Arizona Supreme Court Limits Arizona’s DUI Metabolite Law

The Arizona Supreme Court recently ruled on a case involving its DUI metabolite statute, a statute which is very similar to Utah’s. In Arizona v. Harris, the Arizona Supreme Court addressed whether the presence of a drug metabolite in a driver’s blood that does not cause the driver to be impaired should be illegal given the Legislature’s intent to penalize impaired driving.

In Harris the defendant was pulled over in his car for speeding and unsafe lane changes. The law enforcement officer who pulled him over suspected him to be impaired.  The defendant admitted to smoking some marijuana the night before he was pulled over and he also voluntarily submitted to a blood test which revealed Carboxy-THC. Defendant was charged with DUI for being the slightest degree impaired and for DUI metabolite which prohibits a person driving a vehicle if he has any drug or its metabolite in his blood.

The State dismissed the DUI impairment charge and then the justice court dismissed the DUI metabolite charge on grounds that it did not believe the Legislature intended to include every single metabolite, especially those drugs that do not impair an individual. The superior court affirmed the justice court’s ruling but the court of appeals reversed it.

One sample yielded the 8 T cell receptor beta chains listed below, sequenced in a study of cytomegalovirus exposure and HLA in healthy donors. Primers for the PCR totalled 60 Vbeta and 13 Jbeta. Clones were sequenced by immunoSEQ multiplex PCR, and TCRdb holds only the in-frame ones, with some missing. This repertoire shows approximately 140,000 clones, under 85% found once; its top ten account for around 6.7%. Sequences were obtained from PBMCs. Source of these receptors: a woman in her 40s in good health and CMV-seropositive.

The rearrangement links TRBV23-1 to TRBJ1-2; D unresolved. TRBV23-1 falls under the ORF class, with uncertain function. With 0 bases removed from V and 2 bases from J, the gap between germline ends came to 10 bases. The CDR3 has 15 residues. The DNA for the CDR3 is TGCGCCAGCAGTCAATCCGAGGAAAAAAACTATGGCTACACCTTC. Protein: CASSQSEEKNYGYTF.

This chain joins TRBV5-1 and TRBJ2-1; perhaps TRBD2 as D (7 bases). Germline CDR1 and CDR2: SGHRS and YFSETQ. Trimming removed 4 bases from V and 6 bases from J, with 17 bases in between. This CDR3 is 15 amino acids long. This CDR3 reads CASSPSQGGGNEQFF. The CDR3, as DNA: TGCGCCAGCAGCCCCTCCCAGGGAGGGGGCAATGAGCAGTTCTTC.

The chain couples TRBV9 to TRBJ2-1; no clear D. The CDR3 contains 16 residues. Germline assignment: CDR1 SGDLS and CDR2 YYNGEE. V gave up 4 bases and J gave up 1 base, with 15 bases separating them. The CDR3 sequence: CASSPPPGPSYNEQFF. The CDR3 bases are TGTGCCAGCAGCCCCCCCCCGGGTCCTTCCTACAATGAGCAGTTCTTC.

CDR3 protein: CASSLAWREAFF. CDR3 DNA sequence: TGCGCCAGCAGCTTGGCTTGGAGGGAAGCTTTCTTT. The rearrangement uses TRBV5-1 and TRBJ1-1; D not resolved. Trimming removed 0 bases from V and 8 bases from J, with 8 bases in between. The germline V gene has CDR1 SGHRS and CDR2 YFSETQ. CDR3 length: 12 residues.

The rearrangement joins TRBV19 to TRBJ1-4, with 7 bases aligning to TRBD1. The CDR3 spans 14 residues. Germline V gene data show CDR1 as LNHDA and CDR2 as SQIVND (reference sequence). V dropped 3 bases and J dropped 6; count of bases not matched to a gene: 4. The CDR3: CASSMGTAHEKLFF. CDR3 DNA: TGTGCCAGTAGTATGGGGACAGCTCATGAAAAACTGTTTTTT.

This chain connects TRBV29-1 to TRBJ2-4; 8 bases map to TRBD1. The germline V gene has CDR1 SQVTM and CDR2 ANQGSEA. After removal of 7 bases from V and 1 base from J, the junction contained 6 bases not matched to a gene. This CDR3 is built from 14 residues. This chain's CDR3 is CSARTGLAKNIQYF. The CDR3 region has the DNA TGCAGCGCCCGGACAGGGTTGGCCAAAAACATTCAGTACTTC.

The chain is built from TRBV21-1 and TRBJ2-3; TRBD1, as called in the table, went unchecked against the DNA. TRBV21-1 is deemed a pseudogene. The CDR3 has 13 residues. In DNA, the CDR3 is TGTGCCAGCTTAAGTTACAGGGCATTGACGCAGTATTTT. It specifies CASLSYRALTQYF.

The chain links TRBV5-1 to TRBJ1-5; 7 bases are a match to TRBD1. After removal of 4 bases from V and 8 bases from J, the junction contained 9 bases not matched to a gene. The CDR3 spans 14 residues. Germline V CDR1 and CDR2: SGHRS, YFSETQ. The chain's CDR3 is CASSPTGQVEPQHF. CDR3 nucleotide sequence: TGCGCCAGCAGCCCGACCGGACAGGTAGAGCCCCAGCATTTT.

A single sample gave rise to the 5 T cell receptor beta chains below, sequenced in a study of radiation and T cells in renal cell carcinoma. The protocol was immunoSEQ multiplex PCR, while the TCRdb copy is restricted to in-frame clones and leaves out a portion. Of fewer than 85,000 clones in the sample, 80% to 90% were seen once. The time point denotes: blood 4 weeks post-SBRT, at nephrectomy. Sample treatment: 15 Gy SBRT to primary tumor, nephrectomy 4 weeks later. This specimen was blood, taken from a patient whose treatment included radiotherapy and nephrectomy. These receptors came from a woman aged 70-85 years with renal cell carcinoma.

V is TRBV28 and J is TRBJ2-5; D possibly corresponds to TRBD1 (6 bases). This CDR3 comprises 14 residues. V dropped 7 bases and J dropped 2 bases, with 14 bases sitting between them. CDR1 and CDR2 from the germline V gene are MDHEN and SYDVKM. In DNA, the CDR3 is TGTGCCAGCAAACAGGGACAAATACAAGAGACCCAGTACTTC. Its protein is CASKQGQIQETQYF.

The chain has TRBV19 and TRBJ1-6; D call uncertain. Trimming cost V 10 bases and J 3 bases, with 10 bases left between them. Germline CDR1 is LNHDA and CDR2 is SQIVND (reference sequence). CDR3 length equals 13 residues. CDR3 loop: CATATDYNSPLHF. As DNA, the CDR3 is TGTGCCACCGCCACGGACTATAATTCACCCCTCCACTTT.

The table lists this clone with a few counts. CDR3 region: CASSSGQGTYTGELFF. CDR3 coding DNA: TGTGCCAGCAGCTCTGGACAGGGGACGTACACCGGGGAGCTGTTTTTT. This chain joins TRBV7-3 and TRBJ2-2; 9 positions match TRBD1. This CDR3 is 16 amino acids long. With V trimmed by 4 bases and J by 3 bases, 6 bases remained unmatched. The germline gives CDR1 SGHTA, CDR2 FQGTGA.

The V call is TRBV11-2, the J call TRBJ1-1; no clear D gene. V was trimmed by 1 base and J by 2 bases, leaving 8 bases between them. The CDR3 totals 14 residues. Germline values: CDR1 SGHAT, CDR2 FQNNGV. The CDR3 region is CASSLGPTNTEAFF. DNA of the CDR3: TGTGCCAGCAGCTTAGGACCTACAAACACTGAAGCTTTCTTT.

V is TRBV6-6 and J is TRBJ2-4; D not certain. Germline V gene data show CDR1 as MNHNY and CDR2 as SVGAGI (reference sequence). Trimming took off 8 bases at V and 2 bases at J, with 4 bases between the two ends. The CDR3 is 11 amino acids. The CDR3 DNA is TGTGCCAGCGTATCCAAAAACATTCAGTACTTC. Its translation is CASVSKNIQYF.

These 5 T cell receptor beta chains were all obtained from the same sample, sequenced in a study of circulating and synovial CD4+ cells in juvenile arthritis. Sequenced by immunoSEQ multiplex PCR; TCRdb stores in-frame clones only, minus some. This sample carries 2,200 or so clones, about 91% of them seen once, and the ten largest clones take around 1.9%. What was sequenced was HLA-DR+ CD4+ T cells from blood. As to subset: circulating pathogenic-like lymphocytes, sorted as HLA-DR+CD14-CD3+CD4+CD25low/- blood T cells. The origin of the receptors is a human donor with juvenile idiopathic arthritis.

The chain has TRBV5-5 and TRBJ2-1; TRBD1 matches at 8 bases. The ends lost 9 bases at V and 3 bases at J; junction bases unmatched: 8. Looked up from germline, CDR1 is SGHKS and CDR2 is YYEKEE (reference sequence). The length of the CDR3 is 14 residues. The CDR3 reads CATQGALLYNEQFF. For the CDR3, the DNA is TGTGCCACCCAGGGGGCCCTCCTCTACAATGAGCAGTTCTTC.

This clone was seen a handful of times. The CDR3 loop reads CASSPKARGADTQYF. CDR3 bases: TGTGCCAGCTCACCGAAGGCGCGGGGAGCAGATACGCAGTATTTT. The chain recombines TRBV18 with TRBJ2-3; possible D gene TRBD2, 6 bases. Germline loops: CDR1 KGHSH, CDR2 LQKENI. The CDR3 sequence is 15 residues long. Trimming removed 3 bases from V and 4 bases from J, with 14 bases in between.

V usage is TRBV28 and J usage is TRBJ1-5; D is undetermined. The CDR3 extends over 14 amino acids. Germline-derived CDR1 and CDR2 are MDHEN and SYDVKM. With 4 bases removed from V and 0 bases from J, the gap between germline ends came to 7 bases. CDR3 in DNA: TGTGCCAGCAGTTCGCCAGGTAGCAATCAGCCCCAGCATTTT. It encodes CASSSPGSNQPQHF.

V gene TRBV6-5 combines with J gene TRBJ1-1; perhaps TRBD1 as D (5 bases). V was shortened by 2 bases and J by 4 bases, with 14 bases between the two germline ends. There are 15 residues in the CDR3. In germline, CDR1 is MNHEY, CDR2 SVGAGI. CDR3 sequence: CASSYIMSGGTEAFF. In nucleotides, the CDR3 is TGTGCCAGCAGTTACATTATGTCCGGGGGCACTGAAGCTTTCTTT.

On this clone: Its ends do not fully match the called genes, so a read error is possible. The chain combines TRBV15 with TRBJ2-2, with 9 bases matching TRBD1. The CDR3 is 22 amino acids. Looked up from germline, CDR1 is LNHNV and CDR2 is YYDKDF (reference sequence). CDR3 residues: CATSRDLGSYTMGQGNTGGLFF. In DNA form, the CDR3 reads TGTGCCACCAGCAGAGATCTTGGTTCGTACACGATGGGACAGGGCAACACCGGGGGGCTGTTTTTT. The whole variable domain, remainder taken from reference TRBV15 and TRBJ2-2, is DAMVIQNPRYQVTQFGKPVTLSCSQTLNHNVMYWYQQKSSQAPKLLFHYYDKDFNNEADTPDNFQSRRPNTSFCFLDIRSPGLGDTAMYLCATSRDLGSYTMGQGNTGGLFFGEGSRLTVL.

The Arizona Supreme Court reversed the Court of Appeals finding that interpreting the metabolite statute to extend to all byproducts would lead to an absurd result for the following reasons:

  1. It would create criminal liability regardless of how long the metabolite remains in the driver’s system or whether it has any impairing effect.
  2. It would criminalize otherwise legal conduct (e.g., medical marijuana).
  3. It would allow the prosecution of an individual who drives after ingesting a legal substance that shares a nonimpairing metabolite with a proscribed substance.

Based on these absurd results, the court then found that the Legislature could only have intended to prohibit driving with any amount of an impairing substance resulting from a drug.

This is the right result in this case and hopefully Utah will follow Arizona’s lead.  It makes absolutely no sense to criminalize the mere presence of a non-impairing drug in a person’s blood.  Good job Arizona.

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